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Update on Google Options Purchase

Two weeks ago I told you about an options investment I made in Google.  This investment was made just before Google was scheduled to announce their earnings for the latest quarter.  For that reason, the October options had skyrocketed in value as they usually do just prior to an announcement, especially the options that will expire shortly after the announcement is made.Google announced earnings after the close on Thursday, October 17th, and the company exceeded expectations by a large margin.  The stock rose over $120 on Friday.

I had made my investment in hopes that it would at least stay flat.  If it did, I would stand to gain about 8% on my investment in only two weeks.  Let’s see how these options did when the stock made such a huge upward swing.

Update on Google Options Purchase:  My original goal was to use call options as a proxy for owning 100 shares of stock.  I discovered that I could buy the equivalent of 100 shares and shell out only $15,500 rather than the $87,000 it would take to buy 100 shares.

As I reported two weeks ago, I bought 2 GOOG 800 calls that expire on the third Friday of January 2014, paying $8600 for each call, or $17,200 in total.

The reason that I bought such deep in-the-money calls is that most of the value was in the intrinsic value of the option rather than the time premium.  Deep in-the-money options don’t carry such a high Implied Volatility as at-the-money options, especially those which expire shortly after an earnings announcement.  That means the calls that I bought were “cheaper” than the October 2013 calls I intended to sell (using my January 2014 800 calls as security).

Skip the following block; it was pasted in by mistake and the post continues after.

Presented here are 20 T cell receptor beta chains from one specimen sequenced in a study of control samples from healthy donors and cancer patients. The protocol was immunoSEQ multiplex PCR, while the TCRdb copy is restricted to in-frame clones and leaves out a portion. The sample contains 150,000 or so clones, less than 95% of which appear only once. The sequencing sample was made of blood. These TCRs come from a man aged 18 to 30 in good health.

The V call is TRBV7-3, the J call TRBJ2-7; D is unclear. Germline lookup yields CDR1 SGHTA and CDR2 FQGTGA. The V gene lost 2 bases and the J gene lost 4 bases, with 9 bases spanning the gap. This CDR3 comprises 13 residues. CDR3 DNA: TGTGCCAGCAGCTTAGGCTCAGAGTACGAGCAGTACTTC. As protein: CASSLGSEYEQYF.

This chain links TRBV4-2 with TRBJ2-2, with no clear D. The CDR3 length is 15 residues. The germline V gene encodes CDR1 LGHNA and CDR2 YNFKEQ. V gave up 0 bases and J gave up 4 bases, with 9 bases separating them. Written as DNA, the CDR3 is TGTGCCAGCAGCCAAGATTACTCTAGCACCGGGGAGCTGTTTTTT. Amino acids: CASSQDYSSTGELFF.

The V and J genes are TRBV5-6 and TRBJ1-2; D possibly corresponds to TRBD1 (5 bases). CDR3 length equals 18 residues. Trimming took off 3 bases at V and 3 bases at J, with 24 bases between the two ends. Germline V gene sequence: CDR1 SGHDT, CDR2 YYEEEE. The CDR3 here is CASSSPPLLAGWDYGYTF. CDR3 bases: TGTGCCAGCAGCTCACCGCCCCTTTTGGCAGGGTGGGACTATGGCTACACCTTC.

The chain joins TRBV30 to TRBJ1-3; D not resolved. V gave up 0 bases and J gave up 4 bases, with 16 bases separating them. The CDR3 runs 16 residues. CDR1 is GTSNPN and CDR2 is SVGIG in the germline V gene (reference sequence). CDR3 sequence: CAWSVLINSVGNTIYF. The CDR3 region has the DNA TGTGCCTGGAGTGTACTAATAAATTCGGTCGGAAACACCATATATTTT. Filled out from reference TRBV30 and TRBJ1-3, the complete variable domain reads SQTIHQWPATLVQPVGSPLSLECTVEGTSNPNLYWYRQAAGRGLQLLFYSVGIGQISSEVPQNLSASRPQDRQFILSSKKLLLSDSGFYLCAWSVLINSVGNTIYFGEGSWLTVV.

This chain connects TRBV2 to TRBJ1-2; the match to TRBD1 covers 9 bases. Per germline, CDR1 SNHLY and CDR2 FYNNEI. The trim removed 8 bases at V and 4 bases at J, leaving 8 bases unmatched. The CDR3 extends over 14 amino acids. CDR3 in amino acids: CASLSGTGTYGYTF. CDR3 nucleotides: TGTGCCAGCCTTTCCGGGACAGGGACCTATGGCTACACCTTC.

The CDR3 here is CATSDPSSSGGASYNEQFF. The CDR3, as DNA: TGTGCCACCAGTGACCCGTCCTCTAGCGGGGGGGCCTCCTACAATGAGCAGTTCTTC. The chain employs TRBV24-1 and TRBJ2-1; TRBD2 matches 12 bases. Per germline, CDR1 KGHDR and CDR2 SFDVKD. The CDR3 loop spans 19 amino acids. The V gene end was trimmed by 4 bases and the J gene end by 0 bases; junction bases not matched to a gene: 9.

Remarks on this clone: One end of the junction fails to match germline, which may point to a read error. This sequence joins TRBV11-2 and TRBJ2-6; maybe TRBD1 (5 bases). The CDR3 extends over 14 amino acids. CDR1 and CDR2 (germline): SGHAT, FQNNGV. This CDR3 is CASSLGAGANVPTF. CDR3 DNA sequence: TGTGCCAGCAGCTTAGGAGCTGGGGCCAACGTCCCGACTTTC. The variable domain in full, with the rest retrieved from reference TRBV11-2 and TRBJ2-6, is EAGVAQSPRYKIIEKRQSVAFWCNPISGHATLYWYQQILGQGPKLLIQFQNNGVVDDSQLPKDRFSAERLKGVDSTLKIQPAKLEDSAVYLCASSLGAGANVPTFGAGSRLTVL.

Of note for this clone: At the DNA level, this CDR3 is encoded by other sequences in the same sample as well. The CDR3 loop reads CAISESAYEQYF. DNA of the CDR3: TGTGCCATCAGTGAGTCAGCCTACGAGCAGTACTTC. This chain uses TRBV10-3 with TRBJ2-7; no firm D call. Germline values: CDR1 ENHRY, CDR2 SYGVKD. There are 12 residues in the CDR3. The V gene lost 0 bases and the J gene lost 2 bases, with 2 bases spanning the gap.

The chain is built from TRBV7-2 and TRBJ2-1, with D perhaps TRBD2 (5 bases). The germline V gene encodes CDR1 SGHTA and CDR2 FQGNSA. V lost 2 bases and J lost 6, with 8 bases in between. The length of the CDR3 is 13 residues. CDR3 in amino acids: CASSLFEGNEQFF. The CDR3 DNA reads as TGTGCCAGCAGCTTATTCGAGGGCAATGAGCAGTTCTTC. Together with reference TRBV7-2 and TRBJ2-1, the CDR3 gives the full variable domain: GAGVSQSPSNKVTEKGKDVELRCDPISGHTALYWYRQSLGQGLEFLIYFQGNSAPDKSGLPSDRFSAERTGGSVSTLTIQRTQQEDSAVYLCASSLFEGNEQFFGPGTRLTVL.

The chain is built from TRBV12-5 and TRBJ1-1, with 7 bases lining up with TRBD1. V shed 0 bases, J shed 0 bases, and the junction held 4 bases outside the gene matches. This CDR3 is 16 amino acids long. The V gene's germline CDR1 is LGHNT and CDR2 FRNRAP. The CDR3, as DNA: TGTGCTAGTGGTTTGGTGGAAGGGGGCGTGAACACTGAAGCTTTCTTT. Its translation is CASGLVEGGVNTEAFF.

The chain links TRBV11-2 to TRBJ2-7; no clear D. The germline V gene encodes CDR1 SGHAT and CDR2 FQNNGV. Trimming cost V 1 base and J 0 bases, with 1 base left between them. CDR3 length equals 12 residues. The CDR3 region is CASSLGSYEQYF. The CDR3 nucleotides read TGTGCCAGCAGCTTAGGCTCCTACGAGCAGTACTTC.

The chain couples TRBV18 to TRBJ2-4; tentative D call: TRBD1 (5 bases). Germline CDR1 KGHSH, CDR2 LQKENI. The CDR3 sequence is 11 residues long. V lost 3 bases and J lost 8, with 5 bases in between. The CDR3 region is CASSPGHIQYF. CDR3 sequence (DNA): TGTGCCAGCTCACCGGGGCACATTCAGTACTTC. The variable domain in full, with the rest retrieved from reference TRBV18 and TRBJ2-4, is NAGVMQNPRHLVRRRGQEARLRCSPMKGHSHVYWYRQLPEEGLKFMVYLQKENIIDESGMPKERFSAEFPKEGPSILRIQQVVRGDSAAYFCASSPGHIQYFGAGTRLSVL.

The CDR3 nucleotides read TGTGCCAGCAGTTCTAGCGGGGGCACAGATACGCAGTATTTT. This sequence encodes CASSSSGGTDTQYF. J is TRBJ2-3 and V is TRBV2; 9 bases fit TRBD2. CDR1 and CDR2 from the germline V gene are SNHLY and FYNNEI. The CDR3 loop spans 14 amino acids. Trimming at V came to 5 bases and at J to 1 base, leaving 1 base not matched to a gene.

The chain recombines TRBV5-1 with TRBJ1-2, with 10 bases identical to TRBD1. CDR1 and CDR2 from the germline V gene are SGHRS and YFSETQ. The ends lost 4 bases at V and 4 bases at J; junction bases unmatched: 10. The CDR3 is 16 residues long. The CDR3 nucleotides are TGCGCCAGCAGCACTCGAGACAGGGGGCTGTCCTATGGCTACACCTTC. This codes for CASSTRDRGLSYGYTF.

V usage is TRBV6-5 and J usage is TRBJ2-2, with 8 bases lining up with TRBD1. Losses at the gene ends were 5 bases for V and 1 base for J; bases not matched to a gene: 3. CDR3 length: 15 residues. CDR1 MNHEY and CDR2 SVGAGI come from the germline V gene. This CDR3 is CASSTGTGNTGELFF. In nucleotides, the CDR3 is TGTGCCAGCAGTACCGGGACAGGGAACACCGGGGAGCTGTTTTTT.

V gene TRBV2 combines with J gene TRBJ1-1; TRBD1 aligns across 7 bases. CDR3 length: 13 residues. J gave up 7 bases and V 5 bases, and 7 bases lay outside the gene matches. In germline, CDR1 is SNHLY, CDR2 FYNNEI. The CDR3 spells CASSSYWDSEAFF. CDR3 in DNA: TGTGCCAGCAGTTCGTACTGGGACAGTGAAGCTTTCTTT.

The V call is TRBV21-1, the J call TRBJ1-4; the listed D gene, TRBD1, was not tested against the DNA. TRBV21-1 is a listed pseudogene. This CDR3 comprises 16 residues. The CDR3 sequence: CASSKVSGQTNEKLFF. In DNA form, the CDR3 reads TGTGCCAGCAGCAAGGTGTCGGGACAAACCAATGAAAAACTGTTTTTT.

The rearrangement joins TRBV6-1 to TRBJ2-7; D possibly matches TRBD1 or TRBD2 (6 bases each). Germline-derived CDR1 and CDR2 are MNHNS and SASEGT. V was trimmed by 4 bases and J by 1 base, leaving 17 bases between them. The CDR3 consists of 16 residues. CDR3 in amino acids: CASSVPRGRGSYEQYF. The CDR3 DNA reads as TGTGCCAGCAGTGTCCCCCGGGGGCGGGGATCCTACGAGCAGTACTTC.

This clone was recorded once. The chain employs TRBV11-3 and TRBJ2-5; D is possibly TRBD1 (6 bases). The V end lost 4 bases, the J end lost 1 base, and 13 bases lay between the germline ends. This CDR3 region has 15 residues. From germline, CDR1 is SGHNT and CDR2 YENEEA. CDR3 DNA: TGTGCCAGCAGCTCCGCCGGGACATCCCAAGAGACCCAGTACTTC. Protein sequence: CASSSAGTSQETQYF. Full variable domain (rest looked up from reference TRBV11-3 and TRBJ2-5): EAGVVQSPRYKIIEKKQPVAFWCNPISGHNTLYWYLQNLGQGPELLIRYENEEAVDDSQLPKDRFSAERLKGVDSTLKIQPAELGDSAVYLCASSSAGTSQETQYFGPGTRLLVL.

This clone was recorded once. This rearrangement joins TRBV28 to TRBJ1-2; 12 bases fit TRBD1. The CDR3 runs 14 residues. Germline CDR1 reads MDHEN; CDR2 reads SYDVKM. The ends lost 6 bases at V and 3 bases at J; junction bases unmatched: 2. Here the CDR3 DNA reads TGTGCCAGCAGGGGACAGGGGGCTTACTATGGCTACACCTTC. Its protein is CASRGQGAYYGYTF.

Since I owned 2 call options at a low strike price I was entitled to use them as collateral to sell someone else the opportunity to buy shares of GOOG at a higher price.  I sold one Oct-13 890 call, collecting $13.50 ($1350) and one Oct-13 935 for $3.50 ($350). 

These option positions gave me the equivalent of 100 shares of GOOG at a cost of $17,200 less the $1700 I collected from selling the two calls, or $15,500.

This was the risk profile graph for my positions that I showed two weeks ago:

Google Risk Profile Graph

Google Risk Profile Graph

Unfortunately, the graph did not extend up to the $1000+ level that the stock moved to, so I will share how I closed out the positions.  When the stock was trading just about $1000 on Friday, I sold one diagonal spread (buying to close the October 2013 890 call and selling to close the January 800 call) and collected $92 ($9200).  That spread had cost me $7250 to buy ($8600 – $1350) so my gain was $1950.  (All these numbers have been rounded to the nearest $50.)

The second diagonal spread (buying to close the October 2013 935 call and selling to close the January 800 call) was sold for $137 ($13,700).  This spread had cost me $8250 ($8600 – $350) so my gain was $5450, giving me a total gain of $7400 on an investment of $15,500, or 47%.

The stock had gone up by 13% and my option portfolio had gained 47%.  How can anyone not love options?

My total commissions on these trades amounted to $10 at the commission rate that thinkorswim offers to Terry’s Tips subscribers.

This is just one example of how I use options to buy the equivalent number of shares of a company I like, and how I can collect a “dividend” each month even if the stock doesn’t actually pay a dividend.  In this case, the stock skyrocketed, and my returns were considerably greater.

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Options are not suitable for all investors as the special risks inherent to options trading my expose investors to potentially rapid and substantial losses. Please read Characteristics and Risks of Standardized Options before investing in options

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